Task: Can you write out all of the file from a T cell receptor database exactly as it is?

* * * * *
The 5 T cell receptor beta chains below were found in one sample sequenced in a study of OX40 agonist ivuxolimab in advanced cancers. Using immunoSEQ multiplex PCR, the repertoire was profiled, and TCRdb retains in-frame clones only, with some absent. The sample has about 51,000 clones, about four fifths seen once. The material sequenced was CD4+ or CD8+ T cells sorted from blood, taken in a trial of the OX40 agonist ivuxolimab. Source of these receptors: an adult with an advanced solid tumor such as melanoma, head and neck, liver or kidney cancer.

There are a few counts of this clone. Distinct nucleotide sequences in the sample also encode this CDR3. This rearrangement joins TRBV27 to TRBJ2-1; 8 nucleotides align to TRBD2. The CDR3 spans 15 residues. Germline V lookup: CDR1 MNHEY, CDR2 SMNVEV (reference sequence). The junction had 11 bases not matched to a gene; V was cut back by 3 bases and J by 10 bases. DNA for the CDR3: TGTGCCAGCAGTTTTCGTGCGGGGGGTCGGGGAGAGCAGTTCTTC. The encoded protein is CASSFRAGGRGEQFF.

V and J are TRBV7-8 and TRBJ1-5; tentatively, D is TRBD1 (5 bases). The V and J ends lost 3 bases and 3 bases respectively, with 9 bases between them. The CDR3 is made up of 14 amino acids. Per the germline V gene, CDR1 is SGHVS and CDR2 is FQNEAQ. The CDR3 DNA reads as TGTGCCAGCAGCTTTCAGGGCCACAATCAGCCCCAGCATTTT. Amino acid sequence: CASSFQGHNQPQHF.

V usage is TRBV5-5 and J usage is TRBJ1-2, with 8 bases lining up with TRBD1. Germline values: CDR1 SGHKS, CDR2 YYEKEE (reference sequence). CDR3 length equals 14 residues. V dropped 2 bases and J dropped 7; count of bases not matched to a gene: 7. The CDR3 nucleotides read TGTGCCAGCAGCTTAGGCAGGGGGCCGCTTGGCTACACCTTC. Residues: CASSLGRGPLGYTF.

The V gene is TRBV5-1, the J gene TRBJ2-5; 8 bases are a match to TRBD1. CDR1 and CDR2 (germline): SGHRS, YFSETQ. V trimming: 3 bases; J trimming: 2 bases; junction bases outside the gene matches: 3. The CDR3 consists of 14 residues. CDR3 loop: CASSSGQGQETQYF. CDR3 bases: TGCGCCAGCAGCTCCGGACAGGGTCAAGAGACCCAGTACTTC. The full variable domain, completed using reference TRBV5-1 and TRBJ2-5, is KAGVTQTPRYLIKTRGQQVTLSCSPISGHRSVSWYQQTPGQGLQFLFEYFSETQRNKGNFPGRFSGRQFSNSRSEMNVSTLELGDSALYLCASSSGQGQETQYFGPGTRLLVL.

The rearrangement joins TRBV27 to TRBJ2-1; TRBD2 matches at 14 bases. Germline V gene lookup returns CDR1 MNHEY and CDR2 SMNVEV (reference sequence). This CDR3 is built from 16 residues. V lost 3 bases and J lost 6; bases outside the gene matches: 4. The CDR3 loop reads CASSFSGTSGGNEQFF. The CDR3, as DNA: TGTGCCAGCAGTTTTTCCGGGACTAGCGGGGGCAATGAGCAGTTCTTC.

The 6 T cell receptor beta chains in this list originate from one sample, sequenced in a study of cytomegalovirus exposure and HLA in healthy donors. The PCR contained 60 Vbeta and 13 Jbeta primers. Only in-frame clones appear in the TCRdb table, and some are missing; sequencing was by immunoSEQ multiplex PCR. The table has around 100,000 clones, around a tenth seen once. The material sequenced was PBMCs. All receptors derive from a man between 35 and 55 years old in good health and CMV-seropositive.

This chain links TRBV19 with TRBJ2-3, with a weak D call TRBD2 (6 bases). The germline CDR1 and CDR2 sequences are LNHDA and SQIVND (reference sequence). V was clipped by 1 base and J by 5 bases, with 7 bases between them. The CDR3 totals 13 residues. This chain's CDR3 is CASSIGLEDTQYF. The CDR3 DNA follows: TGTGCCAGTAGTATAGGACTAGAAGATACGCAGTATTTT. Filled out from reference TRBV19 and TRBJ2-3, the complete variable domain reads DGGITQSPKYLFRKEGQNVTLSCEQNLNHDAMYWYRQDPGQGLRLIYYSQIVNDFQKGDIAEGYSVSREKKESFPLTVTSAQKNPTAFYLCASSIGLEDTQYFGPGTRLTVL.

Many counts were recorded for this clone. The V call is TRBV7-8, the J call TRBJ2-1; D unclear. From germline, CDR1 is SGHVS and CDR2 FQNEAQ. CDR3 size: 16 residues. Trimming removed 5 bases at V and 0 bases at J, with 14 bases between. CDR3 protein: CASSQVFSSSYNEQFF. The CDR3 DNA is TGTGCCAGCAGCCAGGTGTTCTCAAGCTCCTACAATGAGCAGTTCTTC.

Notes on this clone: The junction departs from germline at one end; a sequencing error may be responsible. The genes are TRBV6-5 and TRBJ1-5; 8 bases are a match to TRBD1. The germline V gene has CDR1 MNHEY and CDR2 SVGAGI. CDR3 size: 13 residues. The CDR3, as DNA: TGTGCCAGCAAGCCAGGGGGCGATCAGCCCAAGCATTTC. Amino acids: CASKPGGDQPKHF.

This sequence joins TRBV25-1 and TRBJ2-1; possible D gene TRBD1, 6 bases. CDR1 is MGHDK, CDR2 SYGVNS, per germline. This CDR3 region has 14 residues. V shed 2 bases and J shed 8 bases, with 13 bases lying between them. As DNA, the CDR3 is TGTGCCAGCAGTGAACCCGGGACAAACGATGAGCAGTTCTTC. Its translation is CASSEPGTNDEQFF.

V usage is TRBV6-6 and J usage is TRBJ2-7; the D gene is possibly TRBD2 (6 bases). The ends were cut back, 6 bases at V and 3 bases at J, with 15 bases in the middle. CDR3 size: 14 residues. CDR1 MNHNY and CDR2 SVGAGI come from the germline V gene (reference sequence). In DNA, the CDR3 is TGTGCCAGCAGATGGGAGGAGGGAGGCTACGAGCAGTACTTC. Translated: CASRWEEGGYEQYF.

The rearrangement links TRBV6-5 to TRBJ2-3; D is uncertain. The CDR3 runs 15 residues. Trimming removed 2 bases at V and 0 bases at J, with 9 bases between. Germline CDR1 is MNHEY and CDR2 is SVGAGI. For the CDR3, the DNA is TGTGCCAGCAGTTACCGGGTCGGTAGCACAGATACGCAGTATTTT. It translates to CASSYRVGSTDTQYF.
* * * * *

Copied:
The 5 T cell receptor beta chains below were found in one sample sequenced in a study of OX40 agonist ivuxolimab in advanced cancers. Using immunoSEQ multiplex PCR, the repertoire was profiled, and TCRdb retains in-frame clones only, with some absent. The sample has about 51,000 clones, about four fifths seen once. The material sequenced was CD4+ or CD8+ T cells sorted from blood, taken in a trial of the OX40 agonist ivuxolimab. Source of these receptors: an adult with an advanced solid tumor such as melanoma, head and neck, liver or kidney cancer.

There are a few counts of this clone. Distinct nucleotide sequences in the sample also encode this CDR3. This rearrangement joins TRBV27 to TRBJ2-1; 8 nucleotides align to TRBD2. The CDR3 spans 15 residues. Germline V lookup: CDR1 MNHEY, CDR2 SMNVEV (reference sequence). The junction had 11 bases not matched to a gene; V was cut back by 3 bases and J by 10 bases. DNA for the CDR3: TGTGCCAGCAGTTTTCGTGCGGGGGGTCGGGGAGAGCAGTTCTTC. The encoded protein is CASSFRAGGRGEQFF.

V and J are TRBV7-8 and TRBJ1-5; tentatively, D is TRBD1 (5 bases). The V and J ends lost 3 bases and 3 bases respectively, with 9 bases between them. The CDR3 is made up of 14 amino acids. Per the germline V gene, CDR1 is SGHVS and CDR2 is FQNEAQ. The CDR3 DNA reads as TGTGCCAGCAGCTTTCAGGGCCACAATCAGCCCCAGCATTTT. Amino acid sequence: CASSFQGHNQPQHF.

V usage is TRBV5-5 and J usage is TRBJ1-2, with 8 bases lining up with TRBD1. Germline values: CDR1 SGHKS, CDR2 YYEKEE (reference sequence). CDR3 length equals 14 residues. V dropped 2 bases and J dropped 7; count of bases not matched to a gene: 7. The CDR3 nucleotides read TGTGCCAGCAGCTTAGGCAGGGGGCCGCTTGGCTACACCTTC. Residues: CASSLGRGPLGYTF.

The V gene is TRBV5-1, the J gene TRBJ2-5; 8 bases are a match to TRBD1. CDR1 and CDR2 (germline): SGHRS, YFSETQ. V trimming: 3 bases; J trimming: 2 bases; junction bases outside the gene matches: 3. The CDR3 consists of 14 residues. CDR3 loop: CASSSGQGQETQYF. CDR3 bases: TGCGCCAGCAGCTCCGGACAGGGTCAAGAGACCCAGTACTTC. The full variable domain, completed using reference TRBV5-1 and TRBJ2-5, is KAGVTQTPRYLIKTRGQQVTLSCSPISGHRSVSWYQQTPGQGLQFLFEYFSETQRNKGNFPGRFSGRQFSNSRSEMNVSTLELGDSALYLCASSSGQGQETQYFGPGTRLLVL.

The rearrangement joins TRBV27 to TRBJ2-1; TRBD2 matches at 14 bases. Germline V gene lookup returns CDR1 MNHEY and CDR2 SMNVEV (reference sequence). This CDR3 is built from 16 residues. V lost 3 bases and J lost 6; bases outside the gene matches: 4. The CDR3 loop reads CASSFSGTSGGNEQFF. The CDR3, as DNA: TGTGCCAGCAGTTTTTCCGGGACTAGCGGGGGCAATGAGCAGTTCTTC.

The 6 T cell receptor beta chains in this list originate from one sample, sequenced in a study of cytomegalovirus exposure and HLA in healthy donors. The PCR contained 60 Vbeta and 13 Jbeta primers. Only in-frame clones appear in the TCRdb table, and some are missing; sequencing was by immunoSEQ multiplex PCR. The table has around 100,000 clones, around a tenth seen once. The material sequenced was PBMCs. All receptors derive from a man between 35 and 55 years old in good health and CMV-seropositive.

This chain links TRBV19 with TRBJ2-3, with a weak D call TRBD2 (6 bases). The germline CDR1 and CDR2 sequences are LNHDA and SQIVND (reference sequence). V was clipped by 1 base and J by 5 bases, with 7 bases between them. The CDR3 totals 13 residues. This chain's CDR3 is CASSIGLEDTQYF. The CDR3 DNA follows: TGTGCCAGTAGTATAGGACTAGAAGATACGCAGTATTTT. Filled out from reference TRBV19 and TRBJ2-3, the complete variable domain reads DGGITQSPKYLFRKEGQNVTLSCEQNLNHDAMYWYRQDPGQGLRLIYYSQIVNDFQKGDIAEGYSVSREKKESFPLTVTSAQKNPTAFYLCASSIGLEDTQYFGPGTRLTVL.

Many counts were recorded for this clone. The V call is TRBV7-8, the J call TRBJ2-1; D unclear. From germline, CDR1 is SGHVS and CDR2 FQNEAQ. CDR3 size: 16 residues. Trimming removed 5 bases at V and 0 bases at J, with 14 bases between. CDR3 protein: CASSQVFSSSYNEQFF. The CDR3 DNA is TGTGCCAGCAGCCAGGTGTTCTCAAGCTCCTACAATGAGCAGTTCTTC.

Notes on this clone: The junction departs from germline at one end; a sequencing error may be responsible. The genes are TRBV6-5 and TRBJ1-5; 8 bases are a match to TRBD1. The germline V gene has CDR1 MNHEY and CDR2 SVGAGI. CDR3 size: 13 residues. The CDR3, as DNA: TGTGCCAGCAAGCCAGGGGGCGATCAGCCCAAGCATTTC. Amino acids: CASKPGGDQPKHF.

This sequence joins TRBV25-1 and TRBJ2-1; possible D gene TRBD1, 6 bases. CDR1 is MGHDK, CDR2 SYGVNS, per germline. This CDR3 region has 14 residues. V shed 2 bases and J shed 8 bases, with 13 bases lying between them. As DNA, the CDR3 is TGTGCCAGCAGTGAACCCGGGACAAACGATGAGCAGTTCTTC. Its translation is CASSEPGTNDEQFF.

V usage is TRBV6-6 and J usage is TRBJ2-7; the D gene is possibly TRBD2 (6 bases). The ends were cut back, 6 bases at V and 3 bases at J, with 15 bases in the middle. CDR3 size: 14 residues. CDR1 MNHNY and CDR2 SVGAGI come from the germline V gene (reference sequence). In DNA, the CDR3 is TGTGCCAGCAGATGGGAGGAGGGAGGCTACGAGCAGTACTTC. Translated: CASRWEEGGYEQYF.

The rearrangement links TRBV6-5 to TRBJ2-3; D is uncertain. The CDR3 runs 15 residues. Trimming removed 2 bases at V and 0 bases at J, with 9 bases between. Germline CDR1 is MNHEY and CDR2 is SVGAGI. For the CDR3, the DNA is TGTGCCAGCAGTTACCGGGTCGGTAGCACAGATACGCAGTATTTT. It translates to CASSYRVGSTDTQYF.